But when I realized tomorrow was Valentine's Day...then I began to panic.
This is Valentine's Day for the Zero Waste parent. We can't condone this commercial holiday that is flagrantly wasteful. Yet...I remember how fun it was to have a break from "real" school to exchange valentines.
So, that afternoon, my girls had two choices: forgo the holiday, or watch mommy scramble to help them make Zero Waste valentines.
Oldest kid decided to opt out.
Youngest kid totally wanted to get in on some sanctioned scissor use.
Since I was caught off guard this year, we didn't make true Junk Mail Valentines, nor did I feel like rifling through the recycle bin like we did last year to make valentines. So we grabbed a school flyer, a piece of construction paper we miraculously had on hand and a couple of cookie cutters (one of which may or may not have started life as an IKEA toy) and jumped in.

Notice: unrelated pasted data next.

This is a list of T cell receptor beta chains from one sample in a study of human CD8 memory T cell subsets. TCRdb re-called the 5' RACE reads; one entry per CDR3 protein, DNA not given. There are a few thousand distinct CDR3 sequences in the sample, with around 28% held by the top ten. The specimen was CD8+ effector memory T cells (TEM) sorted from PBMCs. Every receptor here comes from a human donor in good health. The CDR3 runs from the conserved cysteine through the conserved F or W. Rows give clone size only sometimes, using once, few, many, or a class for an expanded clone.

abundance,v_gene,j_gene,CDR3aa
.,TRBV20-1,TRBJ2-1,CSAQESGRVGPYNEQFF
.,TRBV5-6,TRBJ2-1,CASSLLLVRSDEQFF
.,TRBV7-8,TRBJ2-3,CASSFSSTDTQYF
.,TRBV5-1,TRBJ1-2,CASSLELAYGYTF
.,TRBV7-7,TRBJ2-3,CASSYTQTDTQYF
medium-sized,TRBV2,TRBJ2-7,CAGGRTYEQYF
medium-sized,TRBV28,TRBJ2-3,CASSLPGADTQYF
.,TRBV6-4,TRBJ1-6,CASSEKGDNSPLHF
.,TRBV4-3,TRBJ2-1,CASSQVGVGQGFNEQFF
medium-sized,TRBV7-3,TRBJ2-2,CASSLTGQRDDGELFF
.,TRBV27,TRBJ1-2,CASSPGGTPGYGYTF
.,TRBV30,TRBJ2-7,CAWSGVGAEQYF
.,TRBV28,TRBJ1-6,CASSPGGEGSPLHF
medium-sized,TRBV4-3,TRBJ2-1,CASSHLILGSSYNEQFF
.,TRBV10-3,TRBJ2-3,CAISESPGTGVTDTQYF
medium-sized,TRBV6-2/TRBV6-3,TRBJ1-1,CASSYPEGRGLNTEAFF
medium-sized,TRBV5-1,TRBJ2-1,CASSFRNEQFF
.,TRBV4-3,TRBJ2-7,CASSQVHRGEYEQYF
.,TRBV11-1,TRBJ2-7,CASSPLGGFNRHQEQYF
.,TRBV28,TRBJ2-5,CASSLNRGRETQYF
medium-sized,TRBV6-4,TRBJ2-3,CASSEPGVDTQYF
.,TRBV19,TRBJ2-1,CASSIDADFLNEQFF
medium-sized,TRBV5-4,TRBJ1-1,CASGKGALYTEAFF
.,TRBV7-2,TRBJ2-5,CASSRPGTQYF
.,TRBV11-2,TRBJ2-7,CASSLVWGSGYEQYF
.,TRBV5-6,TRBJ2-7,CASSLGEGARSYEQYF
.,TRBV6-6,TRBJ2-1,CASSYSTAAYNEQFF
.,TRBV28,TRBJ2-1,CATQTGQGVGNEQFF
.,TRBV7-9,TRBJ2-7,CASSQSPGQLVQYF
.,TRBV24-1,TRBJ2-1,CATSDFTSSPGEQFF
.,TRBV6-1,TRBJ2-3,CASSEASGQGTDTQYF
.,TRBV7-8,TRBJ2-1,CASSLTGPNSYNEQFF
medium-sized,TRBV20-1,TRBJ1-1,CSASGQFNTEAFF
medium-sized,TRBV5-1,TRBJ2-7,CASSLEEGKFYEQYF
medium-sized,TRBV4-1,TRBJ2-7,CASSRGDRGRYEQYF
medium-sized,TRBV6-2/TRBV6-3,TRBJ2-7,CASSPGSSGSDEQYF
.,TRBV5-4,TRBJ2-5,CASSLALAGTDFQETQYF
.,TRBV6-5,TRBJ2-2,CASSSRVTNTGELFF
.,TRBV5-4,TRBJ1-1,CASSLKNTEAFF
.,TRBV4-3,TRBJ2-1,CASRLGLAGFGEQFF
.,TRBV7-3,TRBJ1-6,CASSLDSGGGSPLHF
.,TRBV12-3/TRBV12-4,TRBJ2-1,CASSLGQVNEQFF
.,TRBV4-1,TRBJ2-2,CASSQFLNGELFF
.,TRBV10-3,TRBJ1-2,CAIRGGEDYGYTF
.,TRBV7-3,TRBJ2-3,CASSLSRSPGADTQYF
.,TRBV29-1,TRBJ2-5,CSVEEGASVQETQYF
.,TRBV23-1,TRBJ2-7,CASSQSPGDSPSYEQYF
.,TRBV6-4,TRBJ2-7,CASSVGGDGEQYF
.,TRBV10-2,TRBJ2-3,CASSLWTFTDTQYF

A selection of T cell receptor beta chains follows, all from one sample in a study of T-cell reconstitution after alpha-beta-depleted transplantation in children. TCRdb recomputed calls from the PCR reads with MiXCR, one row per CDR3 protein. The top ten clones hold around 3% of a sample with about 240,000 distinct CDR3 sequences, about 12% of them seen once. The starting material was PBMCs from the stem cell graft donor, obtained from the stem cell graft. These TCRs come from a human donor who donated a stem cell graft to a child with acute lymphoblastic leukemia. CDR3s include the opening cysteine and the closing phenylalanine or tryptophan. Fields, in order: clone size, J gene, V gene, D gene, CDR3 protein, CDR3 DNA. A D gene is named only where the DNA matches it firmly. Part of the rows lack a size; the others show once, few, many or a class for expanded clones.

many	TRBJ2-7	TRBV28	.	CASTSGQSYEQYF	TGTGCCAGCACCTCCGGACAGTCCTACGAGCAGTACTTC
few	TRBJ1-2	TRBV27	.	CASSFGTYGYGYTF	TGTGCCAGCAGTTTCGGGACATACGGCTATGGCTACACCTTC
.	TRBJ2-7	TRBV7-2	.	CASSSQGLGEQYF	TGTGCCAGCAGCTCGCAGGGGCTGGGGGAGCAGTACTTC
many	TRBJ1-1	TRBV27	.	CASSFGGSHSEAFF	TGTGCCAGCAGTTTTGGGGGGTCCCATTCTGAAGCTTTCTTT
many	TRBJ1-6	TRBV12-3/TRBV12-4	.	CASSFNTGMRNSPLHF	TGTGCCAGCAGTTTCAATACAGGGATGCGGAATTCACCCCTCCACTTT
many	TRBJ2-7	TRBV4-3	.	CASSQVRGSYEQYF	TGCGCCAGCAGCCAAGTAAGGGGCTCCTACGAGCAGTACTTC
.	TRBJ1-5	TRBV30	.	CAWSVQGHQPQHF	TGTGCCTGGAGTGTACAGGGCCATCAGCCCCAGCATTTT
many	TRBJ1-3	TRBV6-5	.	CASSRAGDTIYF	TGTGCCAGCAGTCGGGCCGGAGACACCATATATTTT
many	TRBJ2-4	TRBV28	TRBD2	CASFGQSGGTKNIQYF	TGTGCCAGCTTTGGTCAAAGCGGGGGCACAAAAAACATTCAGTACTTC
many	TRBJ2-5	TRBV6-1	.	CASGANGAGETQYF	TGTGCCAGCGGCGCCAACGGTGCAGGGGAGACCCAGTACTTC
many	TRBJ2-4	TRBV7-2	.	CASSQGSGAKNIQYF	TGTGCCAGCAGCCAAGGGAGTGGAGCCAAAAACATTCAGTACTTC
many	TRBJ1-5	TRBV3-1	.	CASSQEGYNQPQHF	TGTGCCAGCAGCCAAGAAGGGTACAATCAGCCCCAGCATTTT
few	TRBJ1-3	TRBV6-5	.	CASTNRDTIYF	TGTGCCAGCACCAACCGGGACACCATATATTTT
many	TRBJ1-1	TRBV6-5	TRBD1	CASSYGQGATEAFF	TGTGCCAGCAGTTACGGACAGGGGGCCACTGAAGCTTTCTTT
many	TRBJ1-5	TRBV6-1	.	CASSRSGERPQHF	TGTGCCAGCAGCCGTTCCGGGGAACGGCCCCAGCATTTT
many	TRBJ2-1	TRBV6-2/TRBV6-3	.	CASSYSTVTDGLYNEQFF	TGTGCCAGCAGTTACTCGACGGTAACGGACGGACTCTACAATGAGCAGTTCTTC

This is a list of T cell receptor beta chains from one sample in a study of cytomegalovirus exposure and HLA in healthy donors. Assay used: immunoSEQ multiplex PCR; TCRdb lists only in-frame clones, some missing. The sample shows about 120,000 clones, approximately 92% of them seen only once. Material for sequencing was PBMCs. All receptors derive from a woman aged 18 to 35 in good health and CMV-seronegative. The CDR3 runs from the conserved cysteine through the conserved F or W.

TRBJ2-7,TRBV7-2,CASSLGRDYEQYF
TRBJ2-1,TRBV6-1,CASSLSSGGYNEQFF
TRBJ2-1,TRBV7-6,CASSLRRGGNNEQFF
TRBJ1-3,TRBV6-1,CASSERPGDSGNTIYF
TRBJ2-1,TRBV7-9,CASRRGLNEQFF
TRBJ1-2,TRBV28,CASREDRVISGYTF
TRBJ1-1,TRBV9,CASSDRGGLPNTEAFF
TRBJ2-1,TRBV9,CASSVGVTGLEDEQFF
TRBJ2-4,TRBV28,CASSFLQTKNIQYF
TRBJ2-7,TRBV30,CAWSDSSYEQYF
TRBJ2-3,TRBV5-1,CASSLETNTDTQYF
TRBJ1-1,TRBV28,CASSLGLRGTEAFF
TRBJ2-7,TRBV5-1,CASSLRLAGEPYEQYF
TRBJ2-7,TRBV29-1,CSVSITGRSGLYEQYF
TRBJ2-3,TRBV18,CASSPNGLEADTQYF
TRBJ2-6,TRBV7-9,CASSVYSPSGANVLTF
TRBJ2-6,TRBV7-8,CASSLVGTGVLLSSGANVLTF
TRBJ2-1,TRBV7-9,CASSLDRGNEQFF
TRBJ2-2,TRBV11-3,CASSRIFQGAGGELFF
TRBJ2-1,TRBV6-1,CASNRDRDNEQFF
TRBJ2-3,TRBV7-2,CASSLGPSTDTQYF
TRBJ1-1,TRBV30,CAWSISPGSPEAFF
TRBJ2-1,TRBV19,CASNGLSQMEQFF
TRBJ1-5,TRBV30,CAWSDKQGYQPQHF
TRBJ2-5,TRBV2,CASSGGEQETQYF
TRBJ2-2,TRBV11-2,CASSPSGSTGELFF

|Oldest happily helping youngest ma--wait, what?!|
Then, pumped over home crafts, the oldest one then decided to make 22 tiny snowflake valentines for her classmates.
|Oldest's "snowflake valentines"...or...|
a fleet of tiny, white Death Cruiser.
For three years now we've survived Valentine's Day by simply transforming paper products into cute little crafts--we haven't contributed much waste (except for the glue sticks which we will eventually throw away) and I managed to get in some quality mom-kid time.
But obviously, I haven't yet convinced my five- and eight-year-olds to forsake this made-up holiday. I hope to, someday, or at least get them to think objectively about it before the threat of genuine emotional invalidation over this bunk has the potential to affect my girls.
But for now, I'm happy they don't blink when I tell them, "We're gonna keep this one Zero Waste, okay?"